Indie rock, indie pop, jingle jangle pop, or whatever you want to call it, is a genre I am generally rather critical of; Despite how excellent it can be when its done well (The Smiths being the optimum example), I feel that bands (mainly new bands) can sometimes be a bit half-arsed with their approach, whether it be their lyrics, arrangements, melodies, hooks, vocals or production; many indie pop bands tend not to be able to deliver a solid record. Step in Alvvays, a Canadian outfit whom have received immense critical acclaim with their prior singles 'Adult Diversion' and, more notably, the brilliant 'Archie, Marry Me'. With the internet swooning over their glistening indie pop, the band have exploded out of buzz-band status with an impressive debut.
Judging by the calibre of the material we were treated to prior to its release as well as the fact that it is merely 9 tracks long; Alvvays was intended to be an all killer, no filler affair. And that it certainly is. Every single track on here is strong and memorable in its own right; even the lesser tracks are brilliant in their own way. 'Adult Diversion' kicks off the album with a blast of sun-drenched guitar hooks, before frontwoman Molly Rankin's sugary sweet vocals elevate the dynamic hooks further. This is preceded by 'Archie, Marry Me' (arguably my song of the summer) which, despite the heavy reverb on this track, never feels disconnected and is easily one of the most engaging slices of pop I have had the pleasure of hearing in a long while. 'Next Of Kin' provides a toe-tapping moment which feels ideal for a day frolicking around at the beach (which is kind of ironic as its about drowning).
Now at this point you may be thinking: "Yeah, yeah. But what (if anything) makes this particular record any different from the multitude of indie pop albums which are generally warmly received and then swiftly forgotten?". Well, Alvvays just has a lot more depth than your average indie pop record, not only do the melancholic lyrics juxtapose nicely with the campfire aesthetic, but instrumentally it is rather complex at times. For example, the 20 second outro of 'Party Police' or what I describe as an insanely pretty spiraling manifestation of synth which is easily the most intense moment on an otherwise joyous and breezy record. Despite its breeziness, this is also a dense and layered record, this being exhibited through its use of psychedelic guitar-led soundscapes on tracks such as 'Ones Who Love You' as well as the lyrics, which, in terms of delivery are very Morrissey at times (though, to Rankin's credit, far less pretentious).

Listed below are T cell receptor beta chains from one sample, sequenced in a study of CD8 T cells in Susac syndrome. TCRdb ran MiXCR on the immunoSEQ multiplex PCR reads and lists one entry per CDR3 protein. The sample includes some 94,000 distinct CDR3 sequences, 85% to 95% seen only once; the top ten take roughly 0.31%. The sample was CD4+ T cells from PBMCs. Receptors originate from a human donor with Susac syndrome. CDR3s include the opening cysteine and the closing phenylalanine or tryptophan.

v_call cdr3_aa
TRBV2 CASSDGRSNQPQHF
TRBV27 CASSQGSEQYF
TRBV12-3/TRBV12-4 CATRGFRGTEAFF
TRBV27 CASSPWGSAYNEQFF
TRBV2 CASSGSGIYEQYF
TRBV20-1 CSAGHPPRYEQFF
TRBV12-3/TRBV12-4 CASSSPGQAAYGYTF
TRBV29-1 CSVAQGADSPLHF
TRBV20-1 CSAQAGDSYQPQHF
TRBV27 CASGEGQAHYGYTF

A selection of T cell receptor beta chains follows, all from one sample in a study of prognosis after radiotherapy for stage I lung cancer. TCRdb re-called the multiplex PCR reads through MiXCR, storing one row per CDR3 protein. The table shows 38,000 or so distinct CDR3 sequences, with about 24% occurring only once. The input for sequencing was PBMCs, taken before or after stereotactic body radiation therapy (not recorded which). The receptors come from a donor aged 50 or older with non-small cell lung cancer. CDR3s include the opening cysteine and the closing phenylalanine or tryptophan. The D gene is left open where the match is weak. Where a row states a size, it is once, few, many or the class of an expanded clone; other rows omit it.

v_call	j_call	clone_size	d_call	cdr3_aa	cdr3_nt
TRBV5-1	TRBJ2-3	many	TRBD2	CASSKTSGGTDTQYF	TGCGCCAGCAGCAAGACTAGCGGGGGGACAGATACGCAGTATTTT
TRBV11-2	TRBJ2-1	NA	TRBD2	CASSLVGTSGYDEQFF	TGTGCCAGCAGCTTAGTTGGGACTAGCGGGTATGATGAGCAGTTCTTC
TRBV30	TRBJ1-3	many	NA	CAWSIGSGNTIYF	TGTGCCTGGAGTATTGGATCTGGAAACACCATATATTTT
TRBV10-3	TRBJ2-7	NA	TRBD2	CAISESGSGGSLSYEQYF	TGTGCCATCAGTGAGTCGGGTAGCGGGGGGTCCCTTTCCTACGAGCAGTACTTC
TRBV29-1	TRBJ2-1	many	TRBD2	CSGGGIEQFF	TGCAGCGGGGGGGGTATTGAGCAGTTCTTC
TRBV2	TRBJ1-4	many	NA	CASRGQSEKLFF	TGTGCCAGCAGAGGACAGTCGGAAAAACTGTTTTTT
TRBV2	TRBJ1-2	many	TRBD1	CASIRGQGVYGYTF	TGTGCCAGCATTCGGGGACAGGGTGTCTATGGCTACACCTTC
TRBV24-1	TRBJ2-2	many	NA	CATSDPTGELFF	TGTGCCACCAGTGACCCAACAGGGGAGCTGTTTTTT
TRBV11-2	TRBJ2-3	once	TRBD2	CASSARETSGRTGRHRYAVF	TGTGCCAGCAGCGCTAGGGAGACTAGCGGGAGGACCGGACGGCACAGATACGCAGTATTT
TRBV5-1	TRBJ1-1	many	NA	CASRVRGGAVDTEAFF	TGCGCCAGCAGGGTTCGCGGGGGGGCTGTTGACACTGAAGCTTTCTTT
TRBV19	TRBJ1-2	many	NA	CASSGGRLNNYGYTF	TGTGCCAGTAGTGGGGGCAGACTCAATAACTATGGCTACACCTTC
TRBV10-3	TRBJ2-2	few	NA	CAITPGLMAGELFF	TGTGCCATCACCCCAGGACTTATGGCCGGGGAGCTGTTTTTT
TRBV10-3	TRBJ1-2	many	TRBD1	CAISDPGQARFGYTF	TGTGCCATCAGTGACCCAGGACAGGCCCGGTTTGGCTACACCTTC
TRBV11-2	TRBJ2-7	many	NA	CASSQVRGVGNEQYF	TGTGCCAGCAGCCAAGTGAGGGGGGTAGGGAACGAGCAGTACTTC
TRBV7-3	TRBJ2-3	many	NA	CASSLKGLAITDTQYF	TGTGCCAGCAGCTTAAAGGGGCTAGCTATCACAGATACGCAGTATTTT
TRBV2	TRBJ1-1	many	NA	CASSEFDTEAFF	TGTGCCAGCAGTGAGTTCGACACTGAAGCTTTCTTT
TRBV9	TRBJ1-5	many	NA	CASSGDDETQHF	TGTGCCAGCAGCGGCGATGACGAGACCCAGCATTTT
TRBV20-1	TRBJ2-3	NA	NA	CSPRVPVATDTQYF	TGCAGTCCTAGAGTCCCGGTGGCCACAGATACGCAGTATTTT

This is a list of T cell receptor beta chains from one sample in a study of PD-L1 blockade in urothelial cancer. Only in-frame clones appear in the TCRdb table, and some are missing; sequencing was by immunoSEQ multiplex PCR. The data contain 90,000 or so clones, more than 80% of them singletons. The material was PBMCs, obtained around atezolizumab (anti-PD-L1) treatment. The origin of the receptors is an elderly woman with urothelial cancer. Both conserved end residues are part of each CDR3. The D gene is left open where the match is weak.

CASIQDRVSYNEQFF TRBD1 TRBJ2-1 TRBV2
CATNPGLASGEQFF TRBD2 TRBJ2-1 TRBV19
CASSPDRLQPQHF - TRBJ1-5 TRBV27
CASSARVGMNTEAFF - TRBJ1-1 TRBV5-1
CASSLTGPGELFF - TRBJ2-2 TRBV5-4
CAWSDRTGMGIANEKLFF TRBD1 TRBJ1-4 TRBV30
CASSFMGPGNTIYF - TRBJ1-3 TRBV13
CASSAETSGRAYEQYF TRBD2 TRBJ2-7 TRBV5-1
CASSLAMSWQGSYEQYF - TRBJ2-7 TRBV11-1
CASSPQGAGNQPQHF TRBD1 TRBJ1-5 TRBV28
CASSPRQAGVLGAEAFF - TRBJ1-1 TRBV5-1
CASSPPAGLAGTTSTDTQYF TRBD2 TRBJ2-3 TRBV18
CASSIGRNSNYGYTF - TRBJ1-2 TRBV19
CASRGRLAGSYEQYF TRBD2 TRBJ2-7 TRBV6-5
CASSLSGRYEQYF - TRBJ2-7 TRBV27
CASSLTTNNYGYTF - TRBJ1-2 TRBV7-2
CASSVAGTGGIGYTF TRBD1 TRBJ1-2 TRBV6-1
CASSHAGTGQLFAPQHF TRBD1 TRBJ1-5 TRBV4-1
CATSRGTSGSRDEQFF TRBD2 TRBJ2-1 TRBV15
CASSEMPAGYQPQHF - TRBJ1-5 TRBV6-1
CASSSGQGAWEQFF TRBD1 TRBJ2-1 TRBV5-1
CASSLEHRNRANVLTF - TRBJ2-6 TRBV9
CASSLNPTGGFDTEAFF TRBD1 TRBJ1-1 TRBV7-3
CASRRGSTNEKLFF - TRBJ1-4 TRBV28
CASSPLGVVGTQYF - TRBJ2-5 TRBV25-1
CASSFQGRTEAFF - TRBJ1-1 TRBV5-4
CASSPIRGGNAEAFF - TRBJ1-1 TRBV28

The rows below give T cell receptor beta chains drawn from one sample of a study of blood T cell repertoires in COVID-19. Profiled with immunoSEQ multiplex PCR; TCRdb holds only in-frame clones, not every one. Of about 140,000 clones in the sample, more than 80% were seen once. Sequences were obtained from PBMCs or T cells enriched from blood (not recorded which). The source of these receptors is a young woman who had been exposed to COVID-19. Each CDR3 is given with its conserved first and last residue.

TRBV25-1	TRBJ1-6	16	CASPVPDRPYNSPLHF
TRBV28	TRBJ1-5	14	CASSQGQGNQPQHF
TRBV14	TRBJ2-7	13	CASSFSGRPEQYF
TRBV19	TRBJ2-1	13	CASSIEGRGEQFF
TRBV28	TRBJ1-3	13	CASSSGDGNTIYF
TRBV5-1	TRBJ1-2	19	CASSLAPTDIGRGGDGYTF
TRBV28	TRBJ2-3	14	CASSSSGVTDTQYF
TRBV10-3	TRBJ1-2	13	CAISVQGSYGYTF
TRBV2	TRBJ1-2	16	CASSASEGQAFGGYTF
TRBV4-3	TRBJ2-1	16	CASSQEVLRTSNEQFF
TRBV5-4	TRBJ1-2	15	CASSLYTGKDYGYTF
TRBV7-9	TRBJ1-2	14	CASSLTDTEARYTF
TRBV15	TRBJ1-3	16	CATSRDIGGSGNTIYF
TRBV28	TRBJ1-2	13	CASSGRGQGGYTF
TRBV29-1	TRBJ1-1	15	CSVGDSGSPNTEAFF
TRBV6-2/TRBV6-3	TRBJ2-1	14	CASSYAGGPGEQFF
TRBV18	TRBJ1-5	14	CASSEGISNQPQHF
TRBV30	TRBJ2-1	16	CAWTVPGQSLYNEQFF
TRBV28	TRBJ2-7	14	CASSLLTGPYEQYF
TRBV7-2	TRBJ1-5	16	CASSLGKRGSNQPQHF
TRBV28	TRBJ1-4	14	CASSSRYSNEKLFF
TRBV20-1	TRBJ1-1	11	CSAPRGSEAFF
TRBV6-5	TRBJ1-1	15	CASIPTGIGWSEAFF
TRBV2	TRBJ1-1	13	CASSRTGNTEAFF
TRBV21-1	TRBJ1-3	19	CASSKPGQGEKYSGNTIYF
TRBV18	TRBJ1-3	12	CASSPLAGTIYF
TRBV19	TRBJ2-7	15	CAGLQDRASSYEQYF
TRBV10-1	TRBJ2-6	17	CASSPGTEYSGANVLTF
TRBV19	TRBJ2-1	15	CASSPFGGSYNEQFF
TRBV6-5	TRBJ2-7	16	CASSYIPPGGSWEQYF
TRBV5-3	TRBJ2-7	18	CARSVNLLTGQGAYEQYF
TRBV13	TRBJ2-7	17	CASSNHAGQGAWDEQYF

Whilst many debuts tend to blend into a host of other sub-Parr albums before fading into obscurity a few years (or even months) later, I feel that this won't be the case with Alvvays. Even though it's clear that Alvvays are influenced by bands such as The Smiths, The Vaselines and Teenage Fanclub, they pay homage to them through crafting songs that are often on their level of greatness. This is not only true for the excellent pre-release singles, but for many of the other album tracks also, primarily 'Next Of Kin' and 'Party Police'. Their brand of jingle-jangle pop evokes all the happiness that makes the genre so great whilst adding more dimensions through their melancholic moments of lyrical genius. In summery, this record won't change the world but it certainly makes mine a little happier, and therefore better.
Best Tracks: Adult Diversion, Archie, Marry Me, Next Of Kin, Party Police, Atop a Cake